Science has finally stopped being drunk and proved that dicking around on your phone is contagious. According to a study conducted by researchers at the University of Michigan, a person is twice as likely to pretend to look busy on their device if friends or companions are doing the same. Nobody wants to look like a loser, okay?
Study co-author Dr. Daniel Kruger and his team observed undergrads for four months at an unnamed university. The students, who didn’t know they were being watched, sat at tables for 20 minutes as researchers documented their phone usage:
Overall, the students used their phone on average a quarter of the intervals but, significantly, this increased to almost 40 per cent when their companion had just used their device during the previous 10-second interval.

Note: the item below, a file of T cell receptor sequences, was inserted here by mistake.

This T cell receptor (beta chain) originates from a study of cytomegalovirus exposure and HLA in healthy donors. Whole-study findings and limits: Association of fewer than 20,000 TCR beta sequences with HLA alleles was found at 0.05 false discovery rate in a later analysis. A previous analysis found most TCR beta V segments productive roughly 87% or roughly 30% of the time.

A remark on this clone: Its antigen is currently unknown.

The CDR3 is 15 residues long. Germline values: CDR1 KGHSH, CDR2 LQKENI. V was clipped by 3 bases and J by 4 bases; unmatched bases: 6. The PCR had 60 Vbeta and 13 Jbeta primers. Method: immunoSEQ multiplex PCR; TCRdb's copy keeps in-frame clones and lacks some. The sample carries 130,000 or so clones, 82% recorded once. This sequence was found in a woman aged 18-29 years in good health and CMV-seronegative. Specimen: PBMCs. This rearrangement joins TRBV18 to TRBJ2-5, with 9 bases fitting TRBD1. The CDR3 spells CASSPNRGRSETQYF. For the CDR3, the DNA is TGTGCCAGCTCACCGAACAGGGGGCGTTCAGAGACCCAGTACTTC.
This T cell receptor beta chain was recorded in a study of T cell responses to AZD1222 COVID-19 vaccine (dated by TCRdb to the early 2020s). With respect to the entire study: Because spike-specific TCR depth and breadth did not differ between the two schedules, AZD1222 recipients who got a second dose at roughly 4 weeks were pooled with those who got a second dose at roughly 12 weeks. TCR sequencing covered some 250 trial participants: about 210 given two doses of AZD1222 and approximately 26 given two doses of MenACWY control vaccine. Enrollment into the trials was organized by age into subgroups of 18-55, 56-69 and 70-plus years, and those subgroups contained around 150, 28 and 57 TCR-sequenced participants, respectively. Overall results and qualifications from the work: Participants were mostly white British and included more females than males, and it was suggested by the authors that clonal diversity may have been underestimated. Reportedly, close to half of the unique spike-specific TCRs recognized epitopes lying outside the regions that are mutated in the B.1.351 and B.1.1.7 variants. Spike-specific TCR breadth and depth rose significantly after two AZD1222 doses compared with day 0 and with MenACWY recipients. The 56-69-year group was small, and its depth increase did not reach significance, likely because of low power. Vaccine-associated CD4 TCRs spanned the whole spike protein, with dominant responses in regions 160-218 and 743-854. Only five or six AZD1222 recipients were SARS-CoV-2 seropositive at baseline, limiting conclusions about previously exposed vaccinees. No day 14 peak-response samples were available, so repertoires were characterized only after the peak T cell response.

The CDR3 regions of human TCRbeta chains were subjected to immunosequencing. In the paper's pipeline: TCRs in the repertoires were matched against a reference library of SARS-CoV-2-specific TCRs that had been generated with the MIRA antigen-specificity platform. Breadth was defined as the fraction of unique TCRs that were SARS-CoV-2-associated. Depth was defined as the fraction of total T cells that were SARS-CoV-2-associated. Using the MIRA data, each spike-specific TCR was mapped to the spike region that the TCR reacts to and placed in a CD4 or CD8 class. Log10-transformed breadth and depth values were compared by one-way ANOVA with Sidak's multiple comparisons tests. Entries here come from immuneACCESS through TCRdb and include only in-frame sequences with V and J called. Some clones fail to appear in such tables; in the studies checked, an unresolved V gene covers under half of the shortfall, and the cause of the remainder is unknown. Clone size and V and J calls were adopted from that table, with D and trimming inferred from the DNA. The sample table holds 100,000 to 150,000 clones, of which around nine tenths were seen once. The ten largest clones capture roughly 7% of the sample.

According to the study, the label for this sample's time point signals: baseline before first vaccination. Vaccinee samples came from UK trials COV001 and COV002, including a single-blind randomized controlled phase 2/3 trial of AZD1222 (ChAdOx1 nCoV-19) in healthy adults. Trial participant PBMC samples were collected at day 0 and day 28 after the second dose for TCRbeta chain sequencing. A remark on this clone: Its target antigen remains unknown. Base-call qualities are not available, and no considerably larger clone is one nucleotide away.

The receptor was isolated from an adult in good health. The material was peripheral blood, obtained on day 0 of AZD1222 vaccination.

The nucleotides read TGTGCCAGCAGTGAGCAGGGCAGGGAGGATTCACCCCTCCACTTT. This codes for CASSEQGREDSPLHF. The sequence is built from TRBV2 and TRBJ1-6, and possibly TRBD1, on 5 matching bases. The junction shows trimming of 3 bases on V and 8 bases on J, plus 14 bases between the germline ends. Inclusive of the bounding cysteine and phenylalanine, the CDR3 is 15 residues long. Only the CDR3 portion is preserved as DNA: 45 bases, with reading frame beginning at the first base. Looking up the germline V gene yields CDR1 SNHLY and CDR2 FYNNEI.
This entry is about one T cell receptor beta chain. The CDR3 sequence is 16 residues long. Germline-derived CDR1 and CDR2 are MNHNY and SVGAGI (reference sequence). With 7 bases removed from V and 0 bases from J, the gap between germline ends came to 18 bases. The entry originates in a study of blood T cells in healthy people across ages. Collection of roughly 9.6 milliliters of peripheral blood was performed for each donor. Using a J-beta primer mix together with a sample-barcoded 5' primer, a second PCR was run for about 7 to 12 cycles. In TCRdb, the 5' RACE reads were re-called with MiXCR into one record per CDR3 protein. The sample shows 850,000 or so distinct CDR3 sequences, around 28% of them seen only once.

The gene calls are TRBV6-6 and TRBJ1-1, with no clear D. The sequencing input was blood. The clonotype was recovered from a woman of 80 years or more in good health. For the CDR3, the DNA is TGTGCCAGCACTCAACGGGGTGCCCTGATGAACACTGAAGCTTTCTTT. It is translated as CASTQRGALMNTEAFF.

“There is thus is a pattern of contagion or imitation,” he said, adding that this was generally repeated several times.
Their findings concluded that this serious condition is linked to “social inclusion and exclusion,” also known as scientific FOMO. Dr. Kruger said the students constantly checked their phones so they don’t feel “out of the loop” and the habit creates an “alternative outlet” for their attention.
Appearing to channel our father, Dr. Kruger said his findings should serve as warning for our dependence on our mobile phone usage.
“We need to get smart about smart phones,” said Dr. Kruger. “They can be a wonderfully useful technology, but we need to use them more carefully to make sure that they do not interfere with our in person social interactions.”
Don’t take our phones away, Dr. Kruger.